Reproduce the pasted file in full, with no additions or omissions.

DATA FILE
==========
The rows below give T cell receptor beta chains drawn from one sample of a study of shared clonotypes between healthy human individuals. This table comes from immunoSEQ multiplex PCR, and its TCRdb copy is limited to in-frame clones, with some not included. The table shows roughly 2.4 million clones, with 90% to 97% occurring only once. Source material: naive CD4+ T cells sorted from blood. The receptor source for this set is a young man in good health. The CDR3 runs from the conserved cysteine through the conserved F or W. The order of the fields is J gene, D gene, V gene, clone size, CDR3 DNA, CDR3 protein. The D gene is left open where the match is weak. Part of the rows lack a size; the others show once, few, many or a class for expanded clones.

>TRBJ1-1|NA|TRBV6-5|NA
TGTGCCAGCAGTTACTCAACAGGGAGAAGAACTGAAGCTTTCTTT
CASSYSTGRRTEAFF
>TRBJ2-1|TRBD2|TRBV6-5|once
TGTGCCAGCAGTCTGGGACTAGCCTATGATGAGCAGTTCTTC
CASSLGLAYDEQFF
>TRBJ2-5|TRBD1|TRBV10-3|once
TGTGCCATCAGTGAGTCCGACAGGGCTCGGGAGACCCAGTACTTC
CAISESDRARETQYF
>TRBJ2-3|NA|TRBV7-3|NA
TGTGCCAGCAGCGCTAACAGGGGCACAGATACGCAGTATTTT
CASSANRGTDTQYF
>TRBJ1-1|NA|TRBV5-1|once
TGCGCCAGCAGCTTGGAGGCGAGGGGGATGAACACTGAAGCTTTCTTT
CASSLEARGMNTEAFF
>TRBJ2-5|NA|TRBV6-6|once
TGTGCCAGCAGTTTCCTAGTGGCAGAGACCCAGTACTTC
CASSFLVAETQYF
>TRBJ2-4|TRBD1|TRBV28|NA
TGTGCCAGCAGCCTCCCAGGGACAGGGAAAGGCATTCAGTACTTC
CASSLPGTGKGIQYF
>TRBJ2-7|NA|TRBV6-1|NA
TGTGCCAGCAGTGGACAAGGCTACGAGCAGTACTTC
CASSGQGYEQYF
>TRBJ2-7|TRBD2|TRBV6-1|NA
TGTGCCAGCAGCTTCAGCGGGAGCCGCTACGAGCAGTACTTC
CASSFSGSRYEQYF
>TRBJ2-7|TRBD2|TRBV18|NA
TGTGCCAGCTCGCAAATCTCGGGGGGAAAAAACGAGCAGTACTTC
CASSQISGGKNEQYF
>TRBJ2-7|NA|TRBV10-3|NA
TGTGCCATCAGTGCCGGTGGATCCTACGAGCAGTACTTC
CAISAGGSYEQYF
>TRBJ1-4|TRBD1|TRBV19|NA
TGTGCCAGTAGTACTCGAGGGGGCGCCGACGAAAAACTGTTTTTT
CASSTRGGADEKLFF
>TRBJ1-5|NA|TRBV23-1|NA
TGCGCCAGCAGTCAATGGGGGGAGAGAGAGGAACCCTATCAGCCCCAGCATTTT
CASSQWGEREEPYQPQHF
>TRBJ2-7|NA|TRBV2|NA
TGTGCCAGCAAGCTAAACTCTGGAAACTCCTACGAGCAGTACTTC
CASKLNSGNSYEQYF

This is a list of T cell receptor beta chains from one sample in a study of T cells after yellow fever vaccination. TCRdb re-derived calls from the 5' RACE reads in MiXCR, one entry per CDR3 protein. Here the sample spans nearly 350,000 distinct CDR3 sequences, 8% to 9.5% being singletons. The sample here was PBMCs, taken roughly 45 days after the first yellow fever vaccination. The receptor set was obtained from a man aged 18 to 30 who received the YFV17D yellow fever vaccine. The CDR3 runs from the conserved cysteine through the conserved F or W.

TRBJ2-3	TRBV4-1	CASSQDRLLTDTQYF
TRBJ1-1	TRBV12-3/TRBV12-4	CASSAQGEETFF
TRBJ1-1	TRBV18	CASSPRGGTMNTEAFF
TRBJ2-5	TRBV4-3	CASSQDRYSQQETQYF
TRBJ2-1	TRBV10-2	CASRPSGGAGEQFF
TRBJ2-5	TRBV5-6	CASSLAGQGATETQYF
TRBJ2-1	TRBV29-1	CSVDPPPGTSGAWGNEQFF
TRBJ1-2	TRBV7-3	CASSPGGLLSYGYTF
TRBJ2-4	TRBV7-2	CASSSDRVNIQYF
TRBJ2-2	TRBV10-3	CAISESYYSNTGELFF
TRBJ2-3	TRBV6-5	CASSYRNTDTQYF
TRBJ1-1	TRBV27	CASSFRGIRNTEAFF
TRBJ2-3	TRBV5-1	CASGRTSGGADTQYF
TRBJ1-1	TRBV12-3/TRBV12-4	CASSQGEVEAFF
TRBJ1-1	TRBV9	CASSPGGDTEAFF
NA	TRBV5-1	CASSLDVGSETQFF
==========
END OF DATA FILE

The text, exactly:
The rows below give T cell receptor beta chains drawn from one sample of a study of shared clonotypes between healthy human individuals. This table comes from immunoSEQ multiplex PCR, and its TCRdb copy is limited to in-frame clones, with some not included. The table shows roughly 2.4 million clones, with 90% to 97% occurring only once. Source material: naive CD4+ T cells sorted from blood. The receptor source for this set is a young man in good health. The CDR3 runs from the conserved cysteine through the conserved F or W. The order of the fields is J gene, D gene, V gene, clone size, CDR3 DNA, CDR3 protein. The D gene is left open where the match is weak. Part of the rows lack a size; the others show once, few, many or a class for expanded clones.

>TRBJ1-1|NA|TRBV6-5|NA
TGTGCCAGCAGTTACTCAACAGGGAGAAGAACTGAAGCTTTCTTT
CASSYSTGRRTEAFF
>TRBJ2-1|TRBD2|TRBV6-5|once
TGTGCCAGCAGTCTGGGACTAGCCTATGATGAGCAGTTCTTC
CASSLGLAYDEQFF
>TRBJ2-5|TRBD1|TRBV10-3|once
TGTGCCATCAGTGAGTCCGACAGGGCTCGGGAGACCCAGTACTTC
CAISESDRARETQYF
>TRBJ2-3|NA|TRBV7-3|NA
TGTGCCAGCAGCGCTAACAGGGGCACAGATACGCAGTATTTT
CASSANRGTDTQYF
>TRBJ1-1|NA|TRBV5-1|once
TGCGCCAGCAGCTTGGAGGCGAGGGGGATGAACACTGAAGCTTTCTTT
CASSLEARGMNTEAFF
>TRBJ2-5|NA|TRBV6-6|once
TGTGCCAGCAGTTTCCTAGTGGCAGAGACCCAGTACTTC
CASSFLVAETQYF
>TRBJ2-4|TRBD1|TRBV28|NA
TGTGCCAGCAGCCTCCCAGGGACAGGGAAAGGCATTCAGTACTTC
CASSLPGTGKGIQYF
>TRBJ2-7|NA|TRBV6-1|NA
TGTGCCAGCAGTGGACAAGGCTACGAGCAGTACTTC
CASSGQGYEQYF
>TRBJ2-7|TRBD2|TRBV6-1|NA
TGTGCCAGCAGCTTCAGCGGGAGCCGCTACGAGCAGTACTTC
CASSFSGSRYEQYF
>TRBJ2-7|TRBD2|TRBV18|NA
TGTGCCAGCTCGCAAATCTCGGGGGGAAAAAACGAGCAGTACTTC
CASSQISGGKNEQYF
>TRBJ2-7|NA|TRBV10-3|NA
TGTGCCATCAGTGCCGGTGGATCCTACGAGCAGTACTTC
CAISAGGSYEQYF
>TRBJ1-4|TRBD1|TRBV19|NA
TGTGCCAGTAGTACTCGAGGGGGCGCCGACGAAAAACTGTTTTTT
CASSTRGGADEKLFF
>TRBJ1-5|NA|TRBV23-1|NA
TGCGCCAGCAGTCAATGGGGGGAGAGAGAGGAACCCTATCAGCCCCAGCATTTT
CASSQWGEREEPYQPQHF
>TRBJ2-7|NA|TRBV2|NA
TGTGCCAGCAAGCTAAACTCTGGAAACTCCTACGAGCAGTACTTC
CASKLNSGNSYEQYF

This is a list of T cell receptor beta chains from one sample in a study of T cells after yellow fever vaccination. TCRdb re-derived calls from the 5' RACE reads in MiXCR, one entry per CDR3 protein. Here the sample spans nearly 350,000 distinct CDR3 sequences, 8% to 9.5% being singletons. The sample here was PBMCs, taken roughly 45 days after the first yellow fever vaccination. The receptor set was obtained from a man aged 18 to 30 who received the YFV17D yellow fever vaccine. The CDR3 runs from the conserved cysteine through the conserved F or W.

TRBJ2-3	TRBV4-1	CASSQDRLLTDTQYF
TRBJ1-1	TRBV12-3/TRBV12-4	CASSAQGEETFF
TRBJ1-1	TRBV18	CASSPRGGTMNTEAFF
TRBJ2-5	TRBV4-3	CASSQDRYSQQETQYF
TRBJ2-1	TRBV10-2	CASRPSGGAGEQFF
TRBJ2-5	TRBV5-6	CASSLAGQGATETQYF
TRBJ2-1	TRBV29-1	CSVDPPPGTSGAWGNEQFF
TRBJ1-2	TRBV7-3	CASSPGGLLSYGYTF
TRBJ2-4	TRBV7-2	CASSSDRVNIQYF
TRBJ2-2	TRBV10-3	CAISESYYSNTGELFF
TRBJ2-3	TRBV6-5	CASSYRNTDTQYF
TRBJ1-1	TRBV27	CASSFRGIRNTEAFF
TRBJ2-3	TRBV5-1	CASGRTSGGADTQYF
TRBJ1-1	TRBV12-3/TRBV12-4	CASSQGEVEAFF
TRBJ1-1	TRBV9	CASSPGGDTEAFF
NA	TRBV5-1	CASSLDVGSETQFF